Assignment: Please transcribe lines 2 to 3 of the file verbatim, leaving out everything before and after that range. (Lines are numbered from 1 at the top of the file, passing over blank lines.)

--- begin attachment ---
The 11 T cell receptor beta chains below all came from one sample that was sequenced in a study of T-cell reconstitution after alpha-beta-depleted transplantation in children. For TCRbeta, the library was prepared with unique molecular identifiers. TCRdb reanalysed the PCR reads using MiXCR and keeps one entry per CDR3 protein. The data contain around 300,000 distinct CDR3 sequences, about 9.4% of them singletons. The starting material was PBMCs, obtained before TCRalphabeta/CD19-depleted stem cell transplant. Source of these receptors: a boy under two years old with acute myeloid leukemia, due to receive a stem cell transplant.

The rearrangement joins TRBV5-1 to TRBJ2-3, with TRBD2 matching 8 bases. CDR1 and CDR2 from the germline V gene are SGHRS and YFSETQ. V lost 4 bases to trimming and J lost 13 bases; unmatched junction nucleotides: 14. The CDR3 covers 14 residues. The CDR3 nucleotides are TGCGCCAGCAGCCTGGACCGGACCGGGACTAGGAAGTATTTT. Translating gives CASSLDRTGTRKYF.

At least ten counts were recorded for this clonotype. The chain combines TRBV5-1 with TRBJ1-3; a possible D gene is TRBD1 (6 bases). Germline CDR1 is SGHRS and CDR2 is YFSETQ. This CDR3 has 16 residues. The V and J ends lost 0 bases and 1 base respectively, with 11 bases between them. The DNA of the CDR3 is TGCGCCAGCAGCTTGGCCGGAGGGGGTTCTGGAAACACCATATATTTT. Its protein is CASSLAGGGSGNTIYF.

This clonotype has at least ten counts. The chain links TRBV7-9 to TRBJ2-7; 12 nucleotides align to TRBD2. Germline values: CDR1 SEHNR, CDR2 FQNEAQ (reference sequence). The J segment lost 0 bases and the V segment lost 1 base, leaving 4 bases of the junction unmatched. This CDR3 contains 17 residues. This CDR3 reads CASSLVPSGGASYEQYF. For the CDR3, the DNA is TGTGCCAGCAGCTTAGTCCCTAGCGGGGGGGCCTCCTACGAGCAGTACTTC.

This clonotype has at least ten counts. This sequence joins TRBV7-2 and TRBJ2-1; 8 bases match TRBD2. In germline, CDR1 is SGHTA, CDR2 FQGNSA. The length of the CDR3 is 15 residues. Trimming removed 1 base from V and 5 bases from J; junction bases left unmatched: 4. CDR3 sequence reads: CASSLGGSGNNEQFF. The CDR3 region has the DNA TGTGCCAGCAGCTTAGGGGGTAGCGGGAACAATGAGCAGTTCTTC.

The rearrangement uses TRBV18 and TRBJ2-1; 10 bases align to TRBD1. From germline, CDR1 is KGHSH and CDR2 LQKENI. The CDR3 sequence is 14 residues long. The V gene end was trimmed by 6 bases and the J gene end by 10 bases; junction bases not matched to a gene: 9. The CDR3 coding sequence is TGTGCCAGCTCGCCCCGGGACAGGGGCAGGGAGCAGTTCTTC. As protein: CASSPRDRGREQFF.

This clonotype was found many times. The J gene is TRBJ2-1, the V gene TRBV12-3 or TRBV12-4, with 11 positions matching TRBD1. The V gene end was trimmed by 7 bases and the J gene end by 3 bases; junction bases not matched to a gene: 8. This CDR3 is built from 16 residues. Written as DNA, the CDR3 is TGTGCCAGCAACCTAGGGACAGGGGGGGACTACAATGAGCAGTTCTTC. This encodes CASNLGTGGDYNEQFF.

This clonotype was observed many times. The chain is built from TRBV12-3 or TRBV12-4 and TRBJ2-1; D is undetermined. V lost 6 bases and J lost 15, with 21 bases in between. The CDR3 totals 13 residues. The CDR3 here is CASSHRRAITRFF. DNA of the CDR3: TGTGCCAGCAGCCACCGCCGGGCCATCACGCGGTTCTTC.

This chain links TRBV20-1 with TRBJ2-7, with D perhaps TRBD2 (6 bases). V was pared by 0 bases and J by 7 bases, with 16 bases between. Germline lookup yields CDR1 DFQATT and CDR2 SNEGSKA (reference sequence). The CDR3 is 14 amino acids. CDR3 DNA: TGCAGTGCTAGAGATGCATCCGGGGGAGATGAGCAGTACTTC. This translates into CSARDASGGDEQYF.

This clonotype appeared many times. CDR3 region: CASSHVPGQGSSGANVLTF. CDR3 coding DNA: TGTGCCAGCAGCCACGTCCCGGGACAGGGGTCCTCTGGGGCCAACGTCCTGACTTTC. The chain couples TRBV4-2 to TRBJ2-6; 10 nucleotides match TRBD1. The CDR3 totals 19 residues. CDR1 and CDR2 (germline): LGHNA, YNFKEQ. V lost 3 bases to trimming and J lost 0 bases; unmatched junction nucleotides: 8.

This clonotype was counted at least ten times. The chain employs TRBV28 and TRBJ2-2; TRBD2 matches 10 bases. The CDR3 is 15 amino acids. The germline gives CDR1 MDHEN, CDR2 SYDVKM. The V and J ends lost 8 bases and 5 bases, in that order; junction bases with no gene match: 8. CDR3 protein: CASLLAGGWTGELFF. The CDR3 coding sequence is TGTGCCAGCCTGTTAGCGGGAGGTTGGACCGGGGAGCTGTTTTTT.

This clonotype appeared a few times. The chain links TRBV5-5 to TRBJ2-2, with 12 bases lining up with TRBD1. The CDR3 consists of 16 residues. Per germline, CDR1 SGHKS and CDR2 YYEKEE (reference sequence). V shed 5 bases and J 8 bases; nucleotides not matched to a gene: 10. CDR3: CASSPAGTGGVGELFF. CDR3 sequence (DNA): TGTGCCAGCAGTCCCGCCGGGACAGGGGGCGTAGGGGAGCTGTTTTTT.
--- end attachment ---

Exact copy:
The rearrangement joins TRBV5-1 to TRBJ2-3, with TRBD2 matching 8 bases. CDR1 and CDR2 from the germline V gene are SGHRS and YFSETQ. V lost 4 bases to trimming and J lost 13 bases; unmatched junction nucleotides: 14. The CDR3 covers 14 residues. The CDR3 nucleotides are TGCGCCAGCAGCCTGGACCGGACCGGGACTAGGAAGTATTTT. Translating gives CASSLDRTGTRKYF.

At least ten counts were recorded for this clonotype. The chain combines TRBV5-1 with TRBJ1-3; a possible D gene is TRBD1 (6 bases). Germline CDR1 is SGHRS and CDR2 is YFSETQ. This CDR3 has 16 residues. The V and J ends lost 0 bases and 1 base respectively, with 11 bases between them. The DNA of the CDR3 is TGCGCCAGCAGCTTGGCCGGAGGGGGTTCTGGAAACACCATATATTTT. Its protein is CASSLAGGGSGNTIYF.